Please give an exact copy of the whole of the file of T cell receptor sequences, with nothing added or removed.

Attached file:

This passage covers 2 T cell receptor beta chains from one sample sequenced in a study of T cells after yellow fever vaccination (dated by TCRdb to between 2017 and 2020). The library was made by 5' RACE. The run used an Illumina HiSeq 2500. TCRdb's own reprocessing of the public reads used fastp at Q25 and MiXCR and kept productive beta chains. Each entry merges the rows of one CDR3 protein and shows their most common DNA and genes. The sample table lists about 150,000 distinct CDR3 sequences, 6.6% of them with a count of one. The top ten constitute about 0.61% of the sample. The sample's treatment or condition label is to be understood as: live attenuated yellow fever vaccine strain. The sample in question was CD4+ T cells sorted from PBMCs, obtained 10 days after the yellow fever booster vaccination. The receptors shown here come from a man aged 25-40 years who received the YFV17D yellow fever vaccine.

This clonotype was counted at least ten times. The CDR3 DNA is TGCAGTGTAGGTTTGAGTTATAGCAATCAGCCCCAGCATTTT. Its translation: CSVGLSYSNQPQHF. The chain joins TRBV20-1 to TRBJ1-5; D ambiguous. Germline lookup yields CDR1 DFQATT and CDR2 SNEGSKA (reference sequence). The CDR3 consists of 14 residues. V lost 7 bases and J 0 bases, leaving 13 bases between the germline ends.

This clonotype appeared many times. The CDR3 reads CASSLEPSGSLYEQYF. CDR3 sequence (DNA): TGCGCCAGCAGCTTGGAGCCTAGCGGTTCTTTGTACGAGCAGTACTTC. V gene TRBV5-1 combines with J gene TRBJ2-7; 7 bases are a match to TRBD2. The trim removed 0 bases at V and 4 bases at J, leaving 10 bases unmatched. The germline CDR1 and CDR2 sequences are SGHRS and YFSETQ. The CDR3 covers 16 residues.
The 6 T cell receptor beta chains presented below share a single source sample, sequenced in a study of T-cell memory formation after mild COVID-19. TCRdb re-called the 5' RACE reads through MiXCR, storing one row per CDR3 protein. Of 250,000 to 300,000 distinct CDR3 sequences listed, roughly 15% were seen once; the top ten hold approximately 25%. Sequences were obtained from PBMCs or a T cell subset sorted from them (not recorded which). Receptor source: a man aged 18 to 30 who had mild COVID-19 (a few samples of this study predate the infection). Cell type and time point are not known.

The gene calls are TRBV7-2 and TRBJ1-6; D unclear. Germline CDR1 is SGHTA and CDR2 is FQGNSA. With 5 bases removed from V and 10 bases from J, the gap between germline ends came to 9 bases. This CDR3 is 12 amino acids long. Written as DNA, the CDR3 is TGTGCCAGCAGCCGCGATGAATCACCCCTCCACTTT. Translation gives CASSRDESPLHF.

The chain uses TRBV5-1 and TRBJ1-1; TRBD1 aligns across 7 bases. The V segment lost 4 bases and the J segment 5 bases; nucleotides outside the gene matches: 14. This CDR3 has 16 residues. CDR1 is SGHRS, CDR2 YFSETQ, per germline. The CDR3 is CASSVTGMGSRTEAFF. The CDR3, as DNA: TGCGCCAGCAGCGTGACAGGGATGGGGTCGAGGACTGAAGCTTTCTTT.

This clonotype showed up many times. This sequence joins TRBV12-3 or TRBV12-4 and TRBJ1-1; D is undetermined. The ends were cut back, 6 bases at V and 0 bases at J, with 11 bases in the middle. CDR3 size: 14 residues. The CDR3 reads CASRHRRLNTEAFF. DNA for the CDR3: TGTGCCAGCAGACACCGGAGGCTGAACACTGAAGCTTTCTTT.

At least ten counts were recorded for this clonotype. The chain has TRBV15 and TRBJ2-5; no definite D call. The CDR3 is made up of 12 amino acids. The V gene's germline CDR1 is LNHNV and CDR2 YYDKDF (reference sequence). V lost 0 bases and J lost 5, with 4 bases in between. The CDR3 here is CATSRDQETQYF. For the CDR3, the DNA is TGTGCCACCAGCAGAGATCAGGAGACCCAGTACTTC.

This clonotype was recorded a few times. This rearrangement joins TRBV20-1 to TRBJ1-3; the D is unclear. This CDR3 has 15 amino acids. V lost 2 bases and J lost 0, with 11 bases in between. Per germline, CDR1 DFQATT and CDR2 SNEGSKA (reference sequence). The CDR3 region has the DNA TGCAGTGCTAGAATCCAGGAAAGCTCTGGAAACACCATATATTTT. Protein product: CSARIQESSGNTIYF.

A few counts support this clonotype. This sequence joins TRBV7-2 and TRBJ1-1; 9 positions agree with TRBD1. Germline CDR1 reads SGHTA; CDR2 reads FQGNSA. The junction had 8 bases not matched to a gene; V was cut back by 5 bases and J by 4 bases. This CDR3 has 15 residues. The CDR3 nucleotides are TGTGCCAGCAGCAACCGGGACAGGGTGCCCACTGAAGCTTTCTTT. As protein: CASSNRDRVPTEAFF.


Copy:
This passage covers 2 T cell receptor beta chains from one sample sequenced in a study of T cells after yellow fever vaccination (dated by TCRdb to between 2017 and 2020). The library was made by 5' RACE. The run used an Illumina HiSeq 2500. TCRdb's own reprocessing of the public reads used fastp at Q25 and MiXCR and kept productive beta chains. Each entry merges the rows of one CDR3 protein and shows their most common DNA and genes. The sample table lists about 150,000 distinct CDR3 sequences, 6.6% of them with a count of one. The top ten constitute about 0.61% of the sample. The sample's treatment or condition label is to be understood as: live attenuated yellow fever vaccine strain. The sample in question was CD4+ T cells sorted from PBMCs, obtained 10 days after the yellow fever booster vaccination. The receptors shown here come from a man aged 25-40 years who received the YFV17D yellow fever vaccine.

This clonotype was counted at least ten times. The CDR3 DNA is TGCAGTGTAGGTTTGAGTTATAGCAATCAGCCCCAGCATTTT. Its translation: CSVGLSYSNQPQHF. The chain joins TRBV20-1 to TRBJ1-5; D ambiguous. Germline lookup yields CDR1 DFQATT and CDR2 SNEGSKA (reference sequence). The CDR3 consists of 14 residues. V lost 7 bases and J 0 bases, leaving 13 bases between the germline ends.

This clonotype appeared many times. The CDR3 reads CASSLEPSGSLYEQYF. CDR3 sequence (DNA): TGCGCCAGCAGCTTGGAGCCTAGCGGTTCTTTGTACGAGCAGTACTTC. V gene TRBV5-1 combines with J gene TRBJ2-7; 7 bases are a match to TRBD2. The trim removed 0 bases at V and 4 bases at J, leaving 10 bases unmatched. The germline CDR1 and CDR2 sequences are SGHRS and YFSETQ. The CDR3 covers 16 residues.
The 6 T cell receptor beta chains presented below share a single source sample, sequenced in a study of T-cell memory formation after mild COVID-19. TCRdb re-called the 5' RACE reads through MiXCR, storing one row per CDR3 protein. Of 250,000 to 300,000 distinct CDR3 sequences listed, roughly 15% were seen once; the top ten hold approximately 25%. Sequences were obtained from PBMCs or a T cell subset sorted from them (not recorded which). Receptor source: a man aged 18 to 30 who had mild COVID-19 (a few samples of this study predate the infection). Cell type and time point are not known.

The gene calls are TRBV7-2 and TRBJ1-6; D unclear. Germline CDR1 is SGHTA and CDR2 is FQGNSA. With 5 bases removed from V and 10 bases from J, the gap between germline ends came to 9 bases. This CDR3 is 12 amino acids long. Written as DNA, the CDR3 is TGTGCCAGCAGCCGCGATGAATCACCCCTCCACTTT. Translation gives CASSRDESPLHF.

The chain uses TRBV5-1 and TRBJ1-1; TRBD1 aligns across 7 bases. The V segment lost 4 bases and the J segment 5 bases; nucleotides outside the gene matches: 14. This CDR3 has 16 residues. CDR1 is SGHRS, CDR2 YFSETQ, per germline. The CDR3 is CASSVTGMGSRTEAFF. The CDR3, as DNA: TGCGCCAGCAGCGTGACAGGGATGGGGTCGAGGACTGAAGCTTTCTTT.

This clonotype showed up many times. This sequence joins TRBV12-3 or TRBV12-4 and TRBJ1-1; D is undetermined. The ends were cut back, 6 bases at V and 0 bases at J, with 11 bases in the middle. CDR3 size: 14 residues. The CDR3 reads CASRHRRLNTEAFF. DNA for the CDR3: TGTGCCAGCAGACACCGGAGGCTGAACACTGAAGCTTTCTTT.

At least ten counts were recorded for this clonotype. The chain has TRBV15 and TRBJ2-5; no definite D call. The CDR3 is made up of 12 amino acids. The V gene's germline CDR1 is LNHNV and CDR2 YYDKDF (reference sequence). V lost 0 bases and J lost 5, with 4 bases in between. The CDR3 here is CATSRDQETQYF. For the CDR3, the DNA is TGTGCCACCAGCAGAGATCAGGAGACCCAGTACTTC.

This clonotype was recorded a few times. This rearrangement joins TRBV20-1 to TRBJ1-3; the D is unclear. This CDR3 has 15 amino acids. V lost 2 bases and J lost 0, with 11 bases in between. Per germline, CDR1 DFQATT and CDR2 SNEGSKA (reference sequence). The CDR3 region has the DNA TGCAGTGCTAGAATCCAGGAAAGCTCTGGAAACACCATATATTTT. Protein product: CSARIQESSGNTIYF.

A few counts support this clonotype. This sequence joins TRBV7-2 and TRBJ1-1; 9 positions agree with TRBD1. Germline CDR1 reads SGHTA; CDR2 reads FQGNSA. The junction had 8 bases not matched to a gene; V was cut back by 5 bases and J by 4 bases. This CDR3 has 15 residues. The CDR3 nucleotides are TGTGCCAGCAGCAACCGGGACAGGGTGCCCACTGAAGCTTTCTTT. As protein: CASSNRDRVPTEAFF.